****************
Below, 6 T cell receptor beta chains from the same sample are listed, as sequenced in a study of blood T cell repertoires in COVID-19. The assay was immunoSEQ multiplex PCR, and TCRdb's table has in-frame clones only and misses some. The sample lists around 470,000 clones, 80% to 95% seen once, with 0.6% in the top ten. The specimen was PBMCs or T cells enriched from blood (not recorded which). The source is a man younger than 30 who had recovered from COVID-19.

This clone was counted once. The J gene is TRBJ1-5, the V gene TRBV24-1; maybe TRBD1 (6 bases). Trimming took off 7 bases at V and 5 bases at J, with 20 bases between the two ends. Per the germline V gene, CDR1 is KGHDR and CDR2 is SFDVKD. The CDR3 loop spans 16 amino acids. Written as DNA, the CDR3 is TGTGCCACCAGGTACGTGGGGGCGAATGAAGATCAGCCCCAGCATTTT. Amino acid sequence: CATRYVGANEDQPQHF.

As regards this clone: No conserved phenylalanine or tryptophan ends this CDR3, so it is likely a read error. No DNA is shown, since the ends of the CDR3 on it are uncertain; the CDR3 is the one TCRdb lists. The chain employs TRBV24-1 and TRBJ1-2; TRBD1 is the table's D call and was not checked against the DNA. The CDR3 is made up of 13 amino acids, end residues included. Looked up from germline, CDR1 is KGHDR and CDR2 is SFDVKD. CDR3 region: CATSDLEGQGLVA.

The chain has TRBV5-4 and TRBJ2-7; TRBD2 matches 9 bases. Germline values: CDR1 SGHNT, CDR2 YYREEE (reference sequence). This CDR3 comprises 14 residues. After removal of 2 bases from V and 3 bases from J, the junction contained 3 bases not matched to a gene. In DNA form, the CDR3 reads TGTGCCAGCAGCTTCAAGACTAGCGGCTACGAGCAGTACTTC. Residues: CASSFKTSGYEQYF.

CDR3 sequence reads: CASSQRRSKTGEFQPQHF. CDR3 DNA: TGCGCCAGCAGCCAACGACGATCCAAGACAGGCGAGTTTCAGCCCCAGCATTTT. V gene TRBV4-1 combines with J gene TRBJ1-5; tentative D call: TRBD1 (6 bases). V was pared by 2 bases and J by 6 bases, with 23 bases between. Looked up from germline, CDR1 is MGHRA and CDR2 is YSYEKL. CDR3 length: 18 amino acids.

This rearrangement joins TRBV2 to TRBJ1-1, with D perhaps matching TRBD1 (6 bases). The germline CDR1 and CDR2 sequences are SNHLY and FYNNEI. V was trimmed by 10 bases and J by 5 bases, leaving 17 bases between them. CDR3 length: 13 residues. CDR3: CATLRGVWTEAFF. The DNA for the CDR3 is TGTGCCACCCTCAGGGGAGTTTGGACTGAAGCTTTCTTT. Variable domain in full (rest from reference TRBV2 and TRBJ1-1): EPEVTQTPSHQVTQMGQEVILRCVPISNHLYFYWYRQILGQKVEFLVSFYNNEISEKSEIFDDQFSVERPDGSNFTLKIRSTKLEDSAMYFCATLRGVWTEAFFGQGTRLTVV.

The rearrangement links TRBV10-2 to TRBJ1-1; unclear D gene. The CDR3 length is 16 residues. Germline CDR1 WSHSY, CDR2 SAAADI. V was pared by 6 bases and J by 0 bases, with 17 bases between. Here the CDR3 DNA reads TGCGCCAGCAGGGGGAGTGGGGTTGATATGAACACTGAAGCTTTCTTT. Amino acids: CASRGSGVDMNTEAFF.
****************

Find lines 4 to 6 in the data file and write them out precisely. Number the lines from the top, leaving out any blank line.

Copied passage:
The chain has TRBV5-4 and TRBJ2-7; TRBD2 matches 9 bases. Germline values: CDR1 SGHNT, CDR2 YYREEE (reference sequence). This CDR3 comprises 14 residues. After removal of 2 bases from V and 3 bases from J, the junction contained 3 bases not matched to a gene. In DNA form, the CDR3 reads TGTGCCAGCAGCTTCAAGACTAGCGGCTACGAGCAGTACTTC. Residues: CASSFKTSGYEQYF.

CDR3 sequence reads: CASSQRRSKTGEFQPQHF. CDR3 DNA: TGCGCCAGCAGCCAACGACGATCCAAGACAGGCGAGTTTCAGCCCCAGCATTTT. V gene TRBV4-1 combines with J gene TRBJ1-5; tentative D call: TRBD1 (6 bases). V was pared by 2 bases and J by 6 bases, with 23 bases between. Looked up from germline, CDR1 is MGHRA and CDR2 is YSYEKL. CDR3 length: 18 amino acids.

This rearrangement joins TRBV2 to TRBJ1-1, with D perhaps matching TRBD1 (6 bases). The germline CDR1 and CDR2 sequences are SNHLY and FYNNEI. V was trimmed by 10 bases and J by 5 bases, leaving 17 bases between them. CDR3 length: 13 residues. CDR3: CATLRGVWTEAFF. The DNA for the CDR3 is TGTGCCACCCTCAGGGGAGTTTGGACTGAAGCTTTCTTT. Variable domain in full (rest from reference TRBV2 and TRBJ1-1): EPEVTQTPSHQVTQMGQEVILRCVPISNHLYFYWYRQILGQKVEFLVSFYNNEISEKSEIFDDQFSVERPDGSNFTLKIRSTKLEDSAMYFCATLRGVWTEAFFGQGTRLTVV.